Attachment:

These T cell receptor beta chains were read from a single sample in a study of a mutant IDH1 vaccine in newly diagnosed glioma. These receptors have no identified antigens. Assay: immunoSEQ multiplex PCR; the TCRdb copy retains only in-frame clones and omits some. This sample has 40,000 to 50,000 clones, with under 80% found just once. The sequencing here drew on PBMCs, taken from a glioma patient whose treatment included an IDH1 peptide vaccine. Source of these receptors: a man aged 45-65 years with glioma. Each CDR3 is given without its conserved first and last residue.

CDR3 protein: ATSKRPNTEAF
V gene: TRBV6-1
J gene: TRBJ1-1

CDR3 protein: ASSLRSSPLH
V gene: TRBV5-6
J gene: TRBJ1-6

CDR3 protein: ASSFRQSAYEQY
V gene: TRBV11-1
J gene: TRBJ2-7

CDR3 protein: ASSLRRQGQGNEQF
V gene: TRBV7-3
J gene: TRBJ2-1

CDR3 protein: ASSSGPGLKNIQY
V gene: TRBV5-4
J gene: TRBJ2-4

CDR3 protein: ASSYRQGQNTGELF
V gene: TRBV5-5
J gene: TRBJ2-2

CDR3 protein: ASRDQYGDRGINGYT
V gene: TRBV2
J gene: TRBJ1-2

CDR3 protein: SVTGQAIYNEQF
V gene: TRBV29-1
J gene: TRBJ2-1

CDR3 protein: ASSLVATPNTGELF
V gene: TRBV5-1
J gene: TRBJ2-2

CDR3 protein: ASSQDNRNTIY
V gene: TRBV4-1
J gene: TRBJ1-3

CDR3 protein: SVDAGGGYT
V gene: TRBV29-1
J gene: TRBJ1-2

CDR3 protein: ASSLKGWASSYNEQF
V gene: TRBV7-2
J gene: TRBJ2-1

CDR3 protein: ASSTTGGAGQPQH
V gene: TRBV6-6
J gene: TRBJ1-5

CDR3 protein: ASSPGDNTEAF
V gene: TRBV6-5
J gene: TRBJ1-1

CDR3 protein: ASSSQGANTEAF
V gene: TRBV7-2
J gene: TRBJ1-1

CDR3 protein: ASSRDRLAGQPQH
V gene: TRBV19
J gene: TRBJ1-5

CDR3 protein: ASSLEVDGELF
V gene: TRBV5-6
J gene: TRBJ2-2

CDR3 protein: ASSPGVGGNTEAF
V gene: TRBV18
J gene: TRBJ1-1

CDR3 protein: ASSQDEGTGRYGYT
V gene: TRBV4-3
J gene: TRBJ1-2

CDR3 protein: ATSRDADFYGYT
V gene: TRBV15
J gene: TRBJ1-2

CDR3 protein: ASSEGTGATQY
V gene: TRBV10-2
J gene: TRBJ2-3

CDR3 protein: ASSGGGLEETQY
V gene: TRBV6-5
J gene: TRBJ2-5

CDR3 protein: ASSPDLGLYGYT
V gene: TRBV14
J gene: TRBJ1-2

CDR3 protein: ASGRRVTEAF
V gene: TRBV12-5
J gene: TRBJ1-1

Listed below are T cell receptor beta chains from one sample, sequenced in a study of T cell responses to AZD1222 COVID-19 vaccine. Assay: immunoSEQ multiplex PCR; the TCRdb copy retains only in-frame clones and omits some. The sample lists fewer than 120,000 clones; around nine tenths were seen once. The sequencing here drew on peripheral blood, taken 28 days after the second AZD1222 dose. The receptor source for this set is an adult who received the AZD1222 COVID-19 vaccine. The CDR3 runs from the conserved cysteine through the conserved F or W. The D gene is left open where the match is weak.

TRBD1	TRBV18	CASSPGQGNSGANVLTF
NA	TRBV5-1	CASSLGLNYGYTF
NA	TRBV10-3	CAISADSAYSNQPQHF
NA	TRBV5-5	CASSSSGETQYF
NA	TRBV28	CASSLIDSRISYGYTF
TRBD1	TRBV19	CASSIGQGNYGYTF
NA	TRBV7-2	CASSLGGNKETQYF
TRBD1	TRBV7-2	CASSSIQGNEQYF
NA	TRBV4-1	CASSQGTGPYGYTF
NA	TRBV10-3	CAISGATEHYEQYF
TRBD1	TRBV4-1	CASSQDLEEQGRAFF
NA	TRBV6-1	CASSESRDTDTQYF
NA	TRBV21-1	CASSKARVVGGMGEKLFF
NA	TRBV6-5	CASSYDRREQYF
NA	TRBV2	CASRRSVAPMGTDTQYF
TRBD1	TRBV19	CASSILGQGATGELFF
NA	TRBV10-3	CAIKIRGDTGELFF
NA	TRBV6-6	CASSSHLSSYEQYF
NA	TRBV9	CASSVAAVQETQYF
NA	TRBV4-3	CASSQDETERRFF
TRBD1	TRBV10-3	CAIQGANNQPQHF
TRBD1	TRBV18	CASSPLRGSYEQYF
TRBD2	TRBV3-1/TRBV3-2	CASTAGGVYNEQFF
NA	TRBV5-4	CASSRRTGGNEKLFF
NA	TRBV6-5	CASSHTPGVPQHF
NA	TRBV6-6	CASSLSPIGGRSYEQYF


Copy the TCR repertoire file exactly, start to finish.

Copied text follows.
These T cell receptor beta chains were read from a single sample in a study of a mutant IDH1 vaccine in newly diagnosed glioma. These receptors have no identified antigens. Assay: immunoSEQ multiplex PCR; the TCRdb copy retains only in-frame clones and omits some. This sample has 40,000 to 50,000 clones, with under 80% found just once. The sequencing here drew on PBMCs, taken from a glioma patient whose treatment included an IDH1 peptide vaccine. Source of these receptors: a man aged 45-65 years with glioma. Each CDR3 is given without its conserved first and last residue.

CDR3 protein: ATSKRPNTEAF
V gene: TRBV6-1
J gene: TRBJ1-1

CDR3 protein: ASSLRSSPLH
V gene: TRBV5-6
J gene: TRBJ1-6

CDR3 protein: ASSFRQSAYEQY
V gene: TRBV11-1
J gene: TRBJ2-7

CDR3 protein: ASSLRRQGQGNEQF
V gene: TRBV7-3
J gene: TRBJ2-1

CDR3 protein: ASSSGPGLKNIQY
V gene: TRBV5-4
J gene: TRBJ2-4

CDR3 protein: ASSYRQGQNTGELF
V gene: TRBV5-5
J gene: TRBJ2-2

CDR3 protein: ASRDQYGDRGINGYT
V gene: TRBV2
J gene: TRBJ1-2

CDR3 protein: SVTGQAIYNEQF
V gene: TRBV29-1
J gene: TRBJ2-1

CDR3 protein: ASSLVATPNTGELF
V gene: TRBV5-1
J gene: TRBJ2-2

CDR3 protein: ASSQDNRNTIY
V gene: TRBV4-1
J gene: TRBJ1-3

CDR3 protein: SVDAGGGYT
V gene: TRBV29-1
J gene: TRBJ1-2

CDR3 protein: ASSLKGWASSYNEQF
V gene: TRBV7-2
J gene: TRBJ2-1

CDR3 protein: ASSTTGGAGQPQH
V gene: TRBV6-6
J gene: TRBJ1-5

CDR3 protein: ASSPGDNTEAF
V gene: TRBV6-5
J gene: TRBJ1-1

CDR3 protein: ASSSQGANTEAF
V gene: TRBV7-2
J gene: TRBJ1-1

CDR3 protein: ASSRDRLAGQPQH
V gene: TRBV19
J gene: TRBJ1-5

CDR3 protein: ASSLEVDGELF
V gene: TRBV5-6
J gene: TRBJ2-2

CDR3 protein: ASSPGVGGNTEAF
V gene: TRBV18
J gene: TRBJ1-1

CDR3 protein: ASSQDEGTGRYGYT
V gene: TRBV4-3
J gene: TRBJ1-2

CDR3 protein: ATSRDADFYGYT
V gene: TRBV15
J gene: TRBJ1-2

CDR3 protein: ASSEGTGATQY
V gene: TRBV10-2
J gene: TRBJ2-3

CDR3 protein: ASSGGGLEETQY
V gene: TRBV6-5
J gene: TRBJ2-5

CDR3 protein: ASSPDLGLYGYT
V gene: TRBV14
J gene: TRBJ1-2

CDR3 protein: ASGRRVTEAF
V gene: TRBV12-5
J gene: TRBJ1-1

Listed below are T cell receptor beta chains from one sample, sequenced in a study of T cell responses to AZD1222 COVID-19 vaccine. Assay: immunoSEQ multiplex PCR; the TCRdb copy retains only in-frame clones and omits some. The sample lists fewer than 120,000 clones; around nine tenths were seen once. The sequencing here drew on peripheral blood, taken 28 days after the second AZD1222 dose. The receptor source for this set is an adult who received the AZD1222 COVID-19 vaccine. The CDR3 runs from the conserved cysteine through the conserved F or W. The D gene is left open where the match is weak.

TRBD1	TRBV18	CASSPGQGNSGANVLTF
NA	TRBV5-1	CASSLGLNYGYTF
NA	TRBV10-3	CAISADSAYSNQPQHF
NA	TRBV5-5	CASSSSGETQYF
NA	TRBV28	CASSLIDSRISYGYTF
TRBD1	TRBV19	CASSIGQGNYGYTF
NA	TRBV7-2	CASSLGGNKETQYF
TRBD1	TRBV7-2	CASSSIQGNEQYF
NA	TRBV4-1	CASSQGTGPYGYTF
NA	TRBV10-3	CAISGATEHYEQYF
TRBD1	TRBV4-1	CASSQDLEEQGRAFF
NA	TRBV6-1	CASSESRDTDTQYF
NA	TRBV21-1	CASSKARVVGGMGEKLFF
NA	TRBV6-5	CASSYDRREQYF
NA	TRBV2	CASRRSVAPMGTDTQYF
TRBD1	TRBV19	CASSILGQGATGELFF
NA	TRBV10-3	CAIKIRGDTGELFF
NA	TRBV6-6	CASSSHLSSYEQYF
NA	TRBV9	CASSVAAVQETQYF
NA	TRBV4-3	CASSQDETERRFF
TRBD1	TRBV10-3	CAIQGANNQPQHF
TRBD1	TRBV18	CASSPLRGSYEQYF
TRBD2	TRBV3-1/TRBV3-2	CASTAGGVYNEQFF
NA	TRBV5-4	CASSRRTGGNEKLFF
NA	TRBV6-5	CASSHTPGVPQHF
NA	TRBV6-6	CASSLSPIGGRSYEQYF